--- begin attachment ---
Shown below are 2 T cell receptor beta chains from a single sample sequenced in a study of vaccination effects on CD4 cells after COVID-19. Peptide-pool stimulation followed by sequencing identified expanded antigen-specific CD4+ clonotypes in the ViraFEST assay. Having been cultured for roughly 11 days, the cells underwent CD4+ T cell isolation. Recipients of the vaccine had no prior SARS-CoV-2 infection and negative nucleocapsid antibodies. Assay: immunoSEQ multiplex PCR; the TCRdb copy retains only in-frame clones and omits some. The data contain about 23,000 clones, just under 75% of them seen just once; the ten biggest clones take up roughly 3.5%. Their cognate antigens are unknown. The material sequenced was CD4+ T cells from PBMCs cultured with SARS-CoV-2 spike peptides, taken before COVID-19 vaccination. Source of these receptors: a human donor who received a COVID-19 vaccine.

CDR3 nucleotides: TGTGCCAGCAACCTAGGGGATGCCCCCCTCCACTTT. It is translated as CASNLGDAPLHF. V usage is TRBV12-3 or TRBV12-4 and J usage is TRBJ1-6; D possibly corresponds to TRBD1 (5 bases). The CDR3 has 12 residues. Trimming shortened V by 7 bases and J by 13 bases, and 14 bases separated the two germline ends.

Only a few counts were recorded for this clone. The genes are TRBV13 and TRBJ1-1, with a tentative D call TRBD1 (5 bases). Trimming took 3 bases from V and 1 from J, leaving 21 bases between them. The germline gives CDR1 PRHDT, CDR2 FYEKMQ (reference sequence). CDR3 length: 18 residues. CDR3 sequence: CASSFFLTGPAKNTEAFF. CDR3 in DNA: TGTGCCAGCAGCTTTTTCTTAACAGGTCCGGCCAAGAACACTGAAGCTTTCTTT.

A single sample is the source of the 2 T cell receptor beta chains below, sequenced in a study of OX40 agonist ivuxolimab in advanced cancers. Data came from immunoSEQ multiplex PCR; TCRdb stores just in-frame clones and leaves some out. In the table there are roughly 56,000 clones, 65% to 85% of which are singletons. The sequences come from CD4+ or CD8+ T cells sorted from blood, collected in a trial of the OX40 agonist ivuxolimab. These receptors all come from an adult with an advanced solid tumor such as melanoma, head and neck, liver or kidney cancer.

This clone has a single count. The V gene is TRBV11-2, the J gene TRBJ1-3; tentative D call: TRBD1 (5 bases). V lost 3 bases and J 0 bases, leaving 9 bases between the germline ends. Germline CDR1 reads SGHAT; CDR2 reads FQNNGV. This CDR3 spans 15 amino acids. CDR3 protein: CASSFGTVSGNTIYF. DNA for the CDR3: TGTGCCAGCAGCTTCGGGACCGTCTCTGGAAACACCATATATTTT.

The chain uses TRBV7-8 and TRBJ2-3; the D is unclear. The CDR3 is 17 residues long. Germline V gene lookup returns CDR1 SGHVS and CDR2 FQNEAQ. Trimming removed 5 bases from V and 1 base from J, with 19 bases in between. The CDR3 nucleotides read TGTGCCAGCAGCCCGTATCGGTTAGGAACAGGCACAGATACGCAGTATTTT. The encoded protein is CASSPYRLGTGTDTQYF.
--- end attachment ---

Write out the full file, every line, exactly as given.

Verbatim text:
Shown below are 2 T cell receptor beta chains from a single sample sequenced in a study of vaccination effects on CD4 cells after COVID-19. Peptide-pool stimulation followed by sequencing identified expanded antigen-specific CD4+ clonotypes in the ViraFEST assay. Having been cultured for roughly 11 days, the cells underwent CD4+ T cell isolation. Recipients of the vaccine had no prior SARS-CoV-2 infection and negative nucleocapsid antibodies. Assay: immunoSEQ multiplex PCR; the TCRdb copy retains only in-frame clones and omits some. The data contain about 23,000 clones, just under 75% of them seen just once; the ten biggest clones take up roughly 3.5%. Their cognate antigens are unknown. The material sequenced was CD4+ T cells from PBMCs cultured with SARS-CoV-2 spike peptides, taken before COVID-19 vaccination. Source of these receptors: a human donor who received a COVID-19 vaccine.

CDR3 nucleotides: TGTGCCAGCAACCTAGGGGATGCCCCCCTCCACTTT. It is translated as CASNLGDAPLHF. V usage is TRBV12-3 or TRBV12-4 and J usage is TRBJ1-6; D possibly corresponds to TRBD1 (5 bases). The CDR3 has 12 residues. Trimming shortened V by 7 bases and J by 13 bases, and 14 bases separated the two germline ends.

Only a few counts were recorded for this clone. The genes are TRBV13 and TRBJ1-1, with a tentative D call TRBD1 (5 bases). Trimming took 3 bases from V and 1 from J, leaving 21 bases between them. The germline gives CDR1 PRHDT, CDR2 FYEKMQ (reference sequence). CDR3 length: 18 residues. CDR3 sequence: CASSFFLTGPAKNTEAFF. CDR3 in DNA: TGTGCCAGCAGCTTTTTCTTAACAGGTCCGGCCAAGAACACTGAAGCTTTCTTT.

A single sample is the source of the 2 T cell receptor beta chains below, sequenced in a study of OX40 agonist ivuxolimab in advanced cancers. Data came from immunoSEQ multiplex PCR; TCRdb stores just in-frame clones and leaves some out. In the table there are roughly 56,000 clones, 65% to 85% of which are singletons. The sequences come from CD4+ or CD8+ T cells sorted from blood, collected in a trial of the OX40 agonist ivuxolimab. These receptors all come from an adult with an advanced solid tumor such as melanoma, head and neck, liver or kidney cancer.

This clone has a single count. The V gene is TRBV11-2, the J gene TRBJ1-3; tentative D call: TRBD1 (5 bases). V lost 3 bases and J 0 bases, leaving 9 bases between the germline ends. Germline CDR1 reads SGHAT; CDR2 reads FQNNGV. This CDR3 spans 15 amino acids. CDR3 protein: CASSFGTVSGNTIYF. DNA for the CDR3: TGTGCCAGCAGCTTCGGGACCGTCTCTGGAAACACCATATATTTT.

The chain uses TRBV7-8 and TRBJ2-3; the D is unclear. The CDR3 is 17 residues long. Germline V gene lookup returns CDR1 SGHVS and CDR2 FQNEAQ. Trimming removed 5 bases from V and 1 base from J, with 19 bases in between. The CDR3 nucleotides read TGTGCCAGCAGCCCGTATCGGTTAGGAACAGGCACAGATACGCAGTATTTT. The encoded protein is CASSPYRLGTGTDTQYF.